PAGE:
Unsigned prescriptions are now legal when created with an electronic system that is integrated with the New Zealand e-Prescription Service (NZePS).
The director general of health Ashley Bloomfield has approved a waiver for unsigned prescriptions to be recognised as legal prescriptions when strict criteria are met, including the use of an electronic system that is integrated with NZePS.
Ministry of Health group manager digital strategy and investment Darren Douglass says the Ministry is working with partners across the health system on pilot implementations to “ensure that processes fully comply with the legislation and maintain patient safety and confidentiality.
“The Ministry recognises the opportunity to move to a paperless system in the future and the waiver for unsigned prescriptions is one step in that direction,” he said.
The ePS allows prescribers to generate a barcoded prescription to give their patients to present at a pharmacy. The barcode is scanned and all the prescription information is made available electronically.
Royal NZ College of General Practitioners medical director Richard Medlicott envisions a paperless future where repeat prescriptions ordered via a patient portal app could be sent to people’s phones as a barcode to present to a pharmacy for scanning.
However, he acknowledges that uptake of the service by GPs has been slow.
Roll-out began in 2013 and all community pharmacies have access, of which 75 per cent are now scanning barcoded prescriptions, but only 150 general practices are using the service.
Medlicott says that early on there were some sector leaders arguing that because GPs had to pay for ePS, it was not worth it.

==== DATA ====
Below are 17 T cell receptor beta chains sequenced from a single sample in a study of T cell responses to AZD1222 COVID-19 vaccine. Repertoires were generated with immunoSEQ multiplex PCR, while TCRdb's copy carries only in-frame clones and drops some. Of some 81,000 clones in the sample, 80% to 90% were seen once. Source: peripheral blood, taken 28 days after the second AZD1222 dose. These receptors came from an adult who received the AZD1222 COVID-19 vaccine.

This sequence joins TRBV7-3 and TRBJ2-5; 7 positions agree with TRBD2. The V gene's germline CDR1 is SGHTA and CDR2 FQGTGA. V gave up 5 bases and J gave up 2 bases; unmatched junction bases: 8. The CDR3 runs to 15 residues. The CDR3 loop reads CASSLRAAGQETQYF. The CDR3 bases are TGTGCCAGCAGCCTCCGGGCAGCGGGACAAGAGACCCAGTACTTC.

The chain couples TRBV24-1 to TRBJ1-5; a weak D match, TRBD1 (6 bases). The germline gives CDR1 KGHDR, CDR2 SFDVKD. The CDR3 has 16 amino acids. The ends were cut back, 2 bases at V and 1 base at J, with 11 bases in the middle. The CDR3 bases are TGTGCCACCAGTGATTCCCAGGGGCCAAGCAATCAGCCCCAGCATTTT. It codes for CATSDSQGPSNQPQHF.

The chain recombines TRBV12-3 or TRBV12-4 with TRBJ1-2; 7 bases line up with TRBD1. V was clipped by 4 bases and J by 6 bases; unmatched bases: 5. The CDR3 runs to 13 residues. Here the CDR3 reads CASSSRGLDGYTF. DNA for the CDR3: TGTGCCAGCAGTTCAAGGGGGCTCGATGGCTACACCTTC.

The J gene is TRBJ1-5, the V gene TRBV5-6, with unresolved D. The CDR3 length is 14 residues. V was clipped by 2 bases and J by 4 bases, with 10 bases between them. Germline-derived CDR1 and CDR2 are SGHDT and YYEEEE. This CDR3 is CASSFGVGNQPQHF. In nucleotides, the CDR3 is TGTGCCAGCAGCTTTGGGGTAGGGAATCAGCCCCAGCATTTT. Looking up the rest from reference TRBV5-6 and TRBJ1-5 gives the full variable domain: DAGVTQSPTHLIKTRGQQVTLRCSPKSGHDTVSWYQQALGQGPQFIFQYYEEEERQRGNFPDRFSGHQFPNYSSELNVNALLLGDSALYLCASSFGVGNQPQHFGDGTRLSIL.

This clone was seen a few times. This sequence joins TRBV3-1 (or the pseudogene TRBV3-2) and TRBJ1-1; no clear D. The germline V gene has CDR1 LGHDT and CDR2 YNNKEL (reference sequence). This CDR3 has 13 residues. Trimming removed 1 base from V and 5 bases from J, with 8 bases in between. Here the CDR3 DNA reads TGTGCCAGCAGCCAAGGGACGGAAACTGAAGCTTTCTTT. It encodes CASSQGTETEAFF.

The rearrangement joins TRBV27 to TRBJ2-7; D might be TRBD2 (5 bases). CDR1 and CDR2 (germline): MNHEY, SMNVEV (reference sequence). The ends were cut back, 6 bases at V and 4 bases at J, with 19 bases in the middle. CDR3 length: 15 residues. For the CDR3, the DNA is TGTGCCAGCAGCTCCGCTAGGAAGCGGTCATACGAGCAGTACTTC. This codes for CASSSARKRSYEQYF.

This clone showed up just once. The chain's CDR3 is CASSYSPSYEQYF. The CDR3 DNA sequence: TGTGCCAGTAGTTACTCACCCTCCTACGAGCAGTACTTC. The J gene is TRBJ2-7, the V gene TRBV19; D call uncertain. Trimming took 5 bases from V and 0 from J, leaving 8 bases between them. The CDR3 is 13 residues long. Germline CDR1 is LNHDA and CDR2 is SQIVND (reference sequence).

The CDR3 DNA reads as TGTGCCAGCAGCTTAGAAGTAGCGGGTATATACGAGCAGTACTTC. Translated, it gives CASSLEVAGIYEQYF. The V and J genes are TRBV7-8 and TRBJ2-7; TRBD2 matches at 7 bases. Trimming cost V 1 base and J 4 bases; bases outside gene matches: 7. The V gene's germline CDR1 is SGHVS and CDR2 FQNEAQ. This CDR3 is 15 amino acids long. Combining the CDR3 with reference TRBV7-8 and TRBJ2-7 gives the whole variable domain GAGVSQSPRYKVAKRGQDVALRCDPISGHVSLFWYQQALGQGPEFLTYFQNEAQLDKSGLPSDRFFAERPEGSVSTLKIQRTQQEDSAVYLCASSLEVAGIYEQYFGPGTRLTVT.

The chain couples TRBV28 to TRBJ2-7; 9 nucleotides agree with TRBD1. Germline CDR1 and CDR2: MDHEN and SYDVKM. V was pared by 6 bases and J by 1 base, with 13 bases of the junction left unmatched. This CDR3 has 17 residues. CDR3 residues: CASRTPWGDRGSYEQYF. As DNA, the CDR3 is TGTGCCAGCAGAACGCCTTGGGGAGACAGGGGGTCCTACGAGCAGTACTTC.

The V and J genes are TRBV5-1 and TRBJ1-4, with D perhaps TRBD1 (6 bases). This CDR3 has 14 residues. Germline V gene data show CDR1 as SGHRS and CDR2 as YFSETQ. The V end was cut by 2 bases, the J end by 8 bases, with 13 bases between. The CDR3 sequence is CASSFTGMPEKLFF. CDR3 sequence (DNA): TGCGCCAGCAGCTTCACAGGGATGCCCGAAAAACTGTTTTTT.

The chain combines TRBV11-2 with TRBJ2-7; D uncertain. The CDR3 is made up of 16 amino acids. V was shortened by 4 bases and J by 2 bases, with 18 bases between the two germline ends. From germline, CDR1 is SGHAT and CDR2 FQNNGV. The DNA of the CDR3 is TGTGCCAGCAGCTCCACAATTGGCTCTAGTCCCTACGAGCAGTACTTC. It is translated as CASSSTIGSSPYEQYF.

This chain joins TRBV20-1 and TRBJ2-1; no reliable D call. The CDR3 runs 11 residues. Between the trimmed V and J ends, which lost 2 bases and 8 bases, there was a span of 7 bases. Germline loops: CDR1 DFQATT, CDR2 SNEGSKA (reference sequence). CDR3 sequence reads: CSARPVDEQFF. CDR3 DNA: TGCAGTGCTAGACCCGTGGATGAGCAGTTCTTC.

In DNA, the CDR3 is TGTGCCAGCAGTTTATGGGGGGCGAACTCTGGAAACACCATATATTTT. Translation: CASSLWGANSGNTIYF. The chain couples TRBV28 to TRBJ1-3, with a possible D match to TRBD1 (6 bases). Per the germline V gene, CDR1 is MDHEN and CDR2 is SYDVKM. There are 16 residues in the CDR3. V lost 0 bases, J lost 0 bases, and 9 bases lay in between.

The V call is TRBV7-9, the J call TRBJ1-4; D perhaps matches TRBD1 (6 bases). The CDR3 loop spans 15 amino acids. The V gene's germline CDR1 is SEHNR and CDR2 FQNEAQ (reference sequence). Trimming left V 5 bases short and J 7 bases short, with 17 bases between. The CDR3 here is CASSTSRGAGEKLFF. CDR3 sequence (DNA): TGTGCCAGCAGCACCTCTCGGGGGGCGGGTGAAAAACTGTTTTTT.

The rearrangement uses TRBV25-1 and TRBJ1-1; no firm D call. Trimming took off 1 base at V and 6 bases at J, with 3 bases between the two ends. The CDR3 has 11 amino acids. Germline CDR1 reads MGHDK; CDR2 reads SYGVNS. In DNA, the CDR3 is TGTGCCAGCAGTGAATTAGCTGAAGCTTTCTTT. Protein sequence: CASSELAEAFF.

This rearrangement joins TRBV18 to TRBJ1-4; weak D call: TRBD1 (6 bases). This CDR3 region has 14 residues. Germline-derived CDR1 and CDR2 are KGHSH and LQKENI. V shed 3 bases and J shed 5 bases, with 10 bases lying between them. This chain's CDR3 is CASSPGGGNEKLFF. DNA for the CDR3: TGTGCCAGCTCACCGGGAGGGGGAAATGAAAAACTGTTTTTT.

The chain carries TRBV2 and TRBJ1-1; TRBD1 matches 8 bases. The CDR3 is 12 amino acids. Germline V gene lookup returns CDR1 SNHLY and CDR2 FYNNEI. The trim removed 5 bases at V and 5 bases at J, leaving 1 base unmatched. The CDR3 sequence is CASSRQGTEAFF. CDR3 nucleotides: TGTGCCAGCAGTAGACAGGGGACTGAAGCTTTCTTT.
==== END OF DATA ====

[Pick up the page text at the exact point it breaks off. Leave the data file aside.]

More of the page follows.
With a practice population of 12,000–13,000 patients, Medlicott pays $120 a month and estimates savings of around $1,500 a month. Not having to do triplicate controlled-drug forms is a particular timesaver.
“It’s really easy, it will save you money, it will decrease fraudulent scripts and you can see whether medications are being dispensed or not,” he says.
“It’s a no-brainer. There’s this idea that GPs are business savvy, but they just see the cost and not the benefit.”
Pharmacy Guild chief executive Andrew Gaudin says the NZePS reduces a pharmacy’s administrative workload and increases efficiencies in the dispensary, allowing pharmacists to spend more time with patients.
“As uptake of the service by general practice has been slow, pharmacies are not yet able to fully utilise the benefits the NZePS system could deliver,” he says.
“Currently only 14 per cent of general practices are generating electronic prescriptions. It would be great to see this number increase.”
Ministry of Health figures show that more than 1.2 million e-prescriptions have been generated by GPs in the past six months.
This article first appeared on eHealthnews.nz.
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